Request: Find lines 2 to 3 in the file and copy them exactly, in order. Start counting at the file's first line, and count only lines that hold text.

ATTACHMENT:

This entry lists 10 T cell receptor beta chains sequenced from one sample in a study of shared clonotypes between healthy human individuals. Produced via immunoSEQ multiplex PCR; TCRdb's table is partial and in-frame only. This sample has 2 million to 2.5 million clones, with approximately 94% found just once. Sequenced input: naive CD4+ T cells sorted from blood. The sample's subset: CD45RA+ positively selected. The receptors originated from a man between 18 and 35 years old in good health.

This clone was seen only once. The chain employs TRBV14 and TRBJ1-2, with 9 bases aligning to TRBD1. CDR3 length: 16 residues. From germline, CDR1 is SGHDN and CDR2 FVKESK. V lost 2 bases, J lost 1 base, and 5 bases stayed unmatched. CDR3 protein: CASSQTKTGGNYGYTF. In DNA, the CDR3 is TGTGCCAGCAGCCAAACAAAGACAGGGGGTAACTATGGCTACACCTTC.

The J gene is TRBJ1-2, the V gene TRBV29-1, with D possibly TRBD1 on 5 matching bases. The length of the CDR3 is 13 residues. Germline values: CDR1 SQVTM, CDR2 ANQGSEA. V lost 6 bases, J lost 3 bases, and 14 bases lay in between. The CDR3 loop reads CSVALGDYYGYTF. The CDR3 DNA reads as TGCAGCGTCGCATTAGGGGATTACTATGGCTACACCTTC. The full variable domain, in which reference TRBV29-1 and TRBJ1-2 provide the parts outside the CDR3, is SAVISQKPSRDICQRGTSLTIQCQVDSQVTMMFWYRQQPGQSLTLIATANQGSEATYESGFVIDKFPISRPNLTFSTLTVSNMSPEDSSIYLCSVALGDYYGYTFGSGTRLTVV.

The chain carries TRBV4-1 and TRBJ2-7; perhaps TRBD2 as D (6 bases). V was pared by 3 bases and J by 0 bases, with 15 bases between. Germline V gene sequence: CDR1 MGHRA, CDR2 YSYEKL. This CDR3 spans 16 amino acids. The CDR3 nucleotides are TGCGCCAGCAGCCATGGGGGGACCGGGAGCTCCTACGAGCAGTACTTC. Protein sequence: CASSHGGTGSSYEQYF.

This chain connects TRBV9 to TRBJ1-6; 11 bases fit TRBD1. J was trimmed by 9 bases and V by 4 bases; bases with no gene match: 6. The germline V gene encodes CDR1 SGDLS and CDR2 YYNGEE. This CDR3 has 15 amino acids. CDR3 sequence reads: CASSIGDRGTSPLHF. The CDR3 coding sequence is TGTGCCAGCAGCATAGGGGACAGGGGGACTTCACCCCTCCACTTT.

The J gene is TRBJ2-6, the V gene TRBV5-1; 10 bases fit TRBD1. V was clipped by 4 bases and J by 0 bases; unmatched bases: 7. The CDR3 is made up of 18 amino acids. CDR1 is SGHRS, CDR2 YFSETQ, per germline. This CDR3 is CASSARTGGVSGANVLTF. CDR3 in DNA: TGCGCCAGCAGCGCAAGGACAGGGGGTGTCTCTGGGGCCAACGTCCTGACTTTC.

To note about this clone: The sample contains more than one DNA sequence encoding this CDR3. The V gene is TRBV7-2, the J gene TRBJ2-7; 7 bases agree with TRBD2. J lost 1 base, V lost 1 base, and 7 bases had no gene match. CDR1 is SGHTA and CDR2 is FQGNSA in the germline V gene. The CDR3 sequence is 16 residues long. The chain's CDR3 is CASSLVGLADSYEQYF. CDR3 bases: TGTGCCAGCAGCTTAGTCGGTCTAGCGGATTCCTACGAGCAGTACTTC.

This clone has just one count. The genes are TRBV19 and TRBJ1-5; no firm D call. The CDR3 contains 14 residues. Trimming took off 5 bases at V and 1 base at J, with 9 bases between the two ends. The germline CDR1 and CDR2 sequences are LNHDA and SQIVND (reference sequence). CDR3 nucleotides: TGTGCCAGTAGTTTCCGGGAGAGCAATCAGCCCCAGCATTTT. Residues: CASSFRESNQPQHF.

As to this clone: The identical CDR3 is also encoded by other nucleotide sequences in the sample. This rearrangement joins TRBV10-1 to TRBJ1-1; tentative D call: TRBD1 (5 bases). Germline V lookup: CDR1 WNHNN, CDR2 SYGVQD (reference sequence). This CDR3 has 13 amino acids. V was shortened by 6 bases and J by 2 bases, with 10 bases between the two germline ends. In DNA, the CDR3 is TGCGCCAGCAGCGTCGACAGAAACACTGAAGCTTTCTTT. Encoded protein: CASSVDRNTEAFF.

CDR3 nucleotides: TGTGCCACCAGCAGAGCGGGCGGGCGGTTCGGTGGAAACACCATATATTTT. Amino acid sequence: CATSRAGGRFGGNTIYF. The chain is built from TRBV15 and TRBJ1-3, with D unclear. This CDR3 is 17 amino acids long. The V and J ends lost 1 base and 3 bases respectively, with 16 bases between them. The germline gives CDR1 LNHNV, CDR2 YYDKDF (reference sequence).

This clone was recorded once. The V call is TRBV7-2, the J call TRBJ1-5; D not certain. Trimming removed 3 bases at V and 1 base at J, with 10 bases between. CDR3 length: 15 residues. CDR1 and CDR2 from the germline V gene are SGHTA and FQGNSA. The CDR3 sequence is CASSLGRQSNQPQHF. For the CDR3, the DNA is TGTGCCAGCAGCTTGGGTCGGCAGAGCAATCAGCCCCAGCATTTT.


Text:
This clone was seen only once. The chain employs TRBV14 and TRBJ1-2, with 9 bases aligning to TRBD1. CDR3 length: 16 residues. From germline, CDR1 is SGHDN and CDR2 FVKESK. V lost 2 bases, J lost 1 base, and 5 bases stayed unmatched. CDR3 protein: CASSQTKTGGNYGYTF. In DNA, the CDR3 is TGTGCCAGCAGCCAAACAAAGACAGGGGGTAACTATGGCTACACCTTC.

The J gene is TRBJ1-2, the V gene TRBV29-1, with D possibly TRBD1 on 5 matching bases. The length of the CDR3 is 13 residues. Germline values: CDR1 SQVTM, CDR2 ANQGSEA. V lost 6 bases, J lost 3 bases, and 14 bases lay in between. The CDR3 loop reads CSVALGDYYGYTF. The CDR3 DNA reads as TGCAGCGTCGCATTAGGGGATTACTATGGCTACACCTTC. The full variable domain, in which reference TRBV29-1 and TRBJ1-2 provide the parts outside the CDR3, is SAVISQKPSRDICQRGTSLTIQCQVDSQVTMMFWYRQQPGQSLTLIATANQGSEATYESGFVIDKFPISRPNLTFSTLTVSNMSPEDSSIYLCSVALGDYYGYTFGSGTRLTVV.